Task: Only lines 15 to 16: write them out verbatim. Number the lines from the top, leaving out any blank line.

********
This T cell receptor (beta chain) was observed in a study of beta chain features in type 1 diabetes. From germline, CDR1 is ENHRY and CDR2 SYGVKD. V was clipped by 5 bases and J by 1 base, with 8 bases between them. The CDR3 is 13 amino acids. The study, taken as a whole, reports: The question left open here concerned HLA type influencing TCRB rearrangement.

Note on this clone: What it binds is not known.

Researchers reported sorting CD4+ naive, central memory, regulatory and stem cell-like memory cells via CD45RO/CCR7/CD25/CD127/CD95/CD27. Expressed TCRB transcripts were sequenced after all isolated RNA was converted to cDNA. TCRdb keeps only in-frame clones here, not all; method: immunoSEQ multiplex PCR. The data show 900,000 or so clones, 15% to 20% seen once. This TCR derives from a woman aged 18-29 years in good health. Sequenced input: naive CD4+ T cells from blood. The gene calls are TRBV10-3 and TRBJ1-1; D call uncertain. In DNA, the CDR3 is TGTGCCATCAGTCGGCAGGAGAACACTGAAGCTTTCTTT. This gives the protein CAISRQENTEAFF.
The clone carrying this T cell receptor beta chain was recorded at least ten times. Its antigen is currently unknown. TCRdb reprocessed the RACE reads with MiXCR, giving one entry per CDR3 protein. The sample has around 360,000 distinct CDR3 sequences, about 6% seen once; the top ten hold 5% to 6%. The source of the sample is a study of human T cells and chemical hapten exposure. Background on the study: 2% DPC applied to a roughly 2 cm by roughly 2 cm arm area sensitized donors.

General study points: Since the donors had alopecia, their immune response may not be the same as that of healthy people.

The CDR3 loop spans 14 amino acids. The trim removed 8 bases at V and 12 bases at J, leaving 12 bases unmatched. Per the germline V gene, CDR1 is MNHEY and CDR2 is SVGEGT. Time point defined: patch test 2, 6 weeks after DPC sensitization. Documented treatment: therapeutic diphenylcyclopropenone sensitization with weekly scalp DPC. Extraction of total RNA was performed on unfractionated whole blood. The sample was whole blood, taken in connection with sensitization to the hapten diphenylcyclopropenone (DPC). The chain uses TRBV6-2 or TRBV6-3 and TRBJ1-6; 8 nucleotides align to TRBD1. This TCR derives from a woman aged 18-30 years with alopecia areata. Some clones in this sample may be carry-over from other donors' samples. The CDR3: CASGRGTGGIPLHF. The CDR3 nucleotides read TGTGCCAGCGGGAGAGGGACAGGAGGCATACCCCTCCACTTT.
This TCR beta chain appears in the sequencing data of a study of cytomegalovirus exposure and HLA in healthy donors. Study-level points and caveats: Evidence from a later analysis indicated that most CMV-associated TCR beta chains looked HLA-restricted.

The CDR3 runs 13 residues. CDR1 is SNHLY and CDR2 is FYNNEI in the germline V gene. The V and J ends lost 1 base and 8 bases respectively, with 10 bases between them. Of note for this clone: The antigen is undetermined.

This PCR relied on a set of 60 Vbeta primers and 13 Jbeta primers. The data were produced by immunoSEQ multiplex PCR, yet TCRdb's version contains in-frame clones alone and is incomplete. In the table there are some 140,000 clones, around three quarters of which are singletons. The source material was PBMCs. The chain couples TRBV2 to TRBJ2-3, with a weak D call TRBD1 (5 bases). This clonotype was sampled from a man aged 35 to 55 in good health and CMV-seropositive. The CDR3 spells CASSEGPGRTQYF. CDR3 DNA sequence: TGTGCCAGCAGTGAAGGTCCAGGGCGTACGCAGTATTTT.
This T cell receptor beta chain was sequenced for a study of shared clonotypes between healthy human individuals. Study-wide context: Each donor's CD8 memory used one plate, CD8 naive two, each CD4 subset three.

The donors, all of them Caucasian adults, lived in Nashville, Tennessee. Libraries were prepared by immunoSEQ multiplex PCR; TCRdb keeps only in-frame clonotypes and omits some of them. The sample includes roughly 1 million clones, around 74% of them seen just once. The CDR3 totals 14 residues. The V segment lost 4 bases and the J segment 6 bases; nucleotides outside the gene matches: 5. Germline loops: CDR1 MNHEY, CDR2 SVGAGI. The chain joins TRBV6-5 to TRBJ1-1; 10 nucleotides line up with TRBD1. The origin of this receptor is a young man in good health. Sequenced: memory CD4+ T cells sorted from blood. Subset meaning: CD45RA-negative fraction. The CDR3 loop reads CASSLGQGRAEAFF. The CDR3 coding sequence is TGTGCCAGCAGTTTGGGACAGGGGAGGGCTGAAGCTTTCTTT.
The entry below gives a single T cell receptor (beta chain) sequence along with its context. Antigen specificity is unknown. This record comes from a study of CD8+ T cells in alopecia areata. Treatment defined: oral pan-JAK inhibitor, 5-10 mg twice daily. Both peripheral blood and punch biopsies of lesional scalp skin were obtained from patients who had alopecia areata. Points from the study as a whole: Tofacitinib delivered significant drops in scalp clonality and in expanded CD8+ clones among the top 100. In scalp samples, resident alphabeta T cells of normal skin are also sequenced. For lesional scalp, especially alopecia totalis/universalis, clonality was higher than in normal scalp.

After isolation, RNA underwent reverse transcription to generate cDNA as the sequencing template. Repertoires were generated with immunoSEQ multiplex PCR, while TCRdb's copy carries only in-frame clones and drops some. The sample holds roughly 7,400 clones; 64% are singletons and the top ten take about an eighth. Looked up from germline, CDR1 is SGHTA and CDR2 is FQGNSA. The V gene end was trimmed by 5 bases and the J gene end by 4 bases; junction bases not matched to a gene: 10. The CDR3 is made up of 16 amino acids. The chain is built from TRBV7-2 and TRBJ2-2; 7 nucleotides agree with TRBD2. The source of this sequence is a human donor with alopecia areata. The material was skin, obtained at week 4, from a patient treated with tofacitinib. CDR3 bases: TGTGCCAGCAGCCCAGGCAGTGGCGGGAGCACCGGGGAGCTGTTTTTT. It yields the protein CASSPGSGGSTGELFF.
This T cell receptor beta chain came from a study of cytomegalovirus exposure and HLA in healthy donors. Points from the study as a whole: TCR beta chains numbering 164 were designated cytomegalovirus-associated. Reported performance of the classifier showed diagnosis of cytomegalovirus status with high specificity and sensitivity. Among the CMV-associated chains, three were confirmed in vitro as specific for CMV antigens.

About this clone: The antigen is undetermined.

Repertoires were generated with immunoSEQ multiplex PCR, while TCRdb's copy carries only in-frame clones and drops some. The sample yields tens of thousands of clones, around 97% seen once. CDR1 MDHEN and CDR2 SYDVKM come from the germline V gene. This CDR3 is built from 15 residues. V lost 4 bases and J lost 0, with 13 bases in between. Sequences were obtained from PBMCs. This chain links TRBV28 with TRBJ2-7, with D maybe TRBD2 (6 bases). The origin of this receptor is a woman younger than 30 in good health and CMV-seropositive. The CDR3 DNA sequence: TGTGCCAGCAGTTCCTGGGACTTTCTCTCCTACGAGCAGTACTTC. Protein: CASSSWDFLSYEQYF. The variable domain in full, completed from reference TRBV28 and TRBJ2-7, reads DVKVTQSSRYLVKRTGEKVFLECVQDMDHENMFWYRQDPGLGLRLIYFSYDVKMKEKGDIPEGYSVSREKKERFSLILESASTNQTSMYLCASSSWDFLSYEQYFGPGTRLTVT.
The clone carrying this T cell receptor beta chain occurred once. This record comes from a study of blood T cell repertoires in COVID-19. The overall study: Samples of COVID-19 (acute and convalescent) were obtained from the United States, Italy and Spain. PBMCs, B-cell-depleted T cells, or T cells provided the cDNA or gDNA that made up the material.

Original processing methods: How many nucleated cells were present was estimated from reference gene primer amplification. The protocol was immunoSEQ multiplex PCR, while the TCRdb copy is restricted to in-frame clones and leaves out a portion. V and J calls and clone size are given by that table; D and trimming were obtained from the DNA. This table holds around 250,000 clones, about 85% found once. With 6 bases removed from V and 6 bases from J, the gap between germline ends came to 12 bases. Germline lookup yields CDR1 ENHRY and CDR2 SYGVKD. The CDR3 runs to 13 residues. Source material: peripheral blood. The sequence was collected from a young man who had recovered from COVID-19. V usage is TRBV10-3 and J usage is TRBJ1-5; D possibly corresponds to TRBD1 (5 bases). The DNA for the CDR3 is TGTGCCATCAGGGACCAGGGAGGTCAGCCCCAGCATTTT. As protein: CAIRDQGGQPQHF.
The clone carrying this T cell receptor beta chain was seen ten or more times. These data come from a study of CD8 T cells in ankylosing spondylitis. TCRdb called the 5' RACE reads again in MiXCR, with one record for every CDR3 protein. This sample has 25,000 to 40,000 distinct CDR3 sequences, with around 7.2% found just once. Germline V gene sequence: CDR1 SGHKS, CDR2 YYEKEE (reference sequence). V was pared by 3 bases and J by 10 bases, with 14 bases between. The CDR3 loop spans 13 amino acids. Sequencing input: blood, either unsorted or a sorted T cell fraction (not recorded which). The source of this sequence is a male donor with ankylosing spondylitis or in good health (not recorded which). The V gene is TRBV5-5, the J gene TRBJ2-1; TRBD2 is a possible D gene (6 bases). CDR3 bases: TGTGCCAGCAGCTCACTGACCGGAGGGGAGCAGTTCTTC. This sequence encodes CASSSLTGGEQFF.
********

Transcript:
About this clone: The antigen is undetermined.

Repertoires were generated with immunoSEQ multiplex PCR, while TCRdb's copy carries only in-frame clones and drops some. The sample yields tens of thousands of clones, around 97% seen once. CDR1 MDHEN and CDR2 SYDVKM come from the germline V gene. This CDR3 is built from 15 residues. V lost 4 bases and J lost 0, with 13 bases in between. Sequences were obtained from PBMCs. This chain links TRBV28 with TRBJ2-7, with D maybe TRBD2 (6 bases). The origin of this receptor is a woman younger than 30 in good health and CMV-seropositive. The CDR3 DNA sequence: TGTGCCAGCAGTTCCTGGGACTTTCTCTCCTACGAGCAGTACTTC. Protein: CASSSWDFLSYEQYF. The variable domain in full, completed from reference TRBV28 and TRBJ2-7, reads DVKVTQSSRYLVKRTGEKVFLECVQDMDHENMFWYRQDPGLGLRLIYFSYDVKMKEKGDIPEGYSVSREKKERFSLILESASTNQTSMYLCASSSWDFLSYEQYFGPGTRLTVT.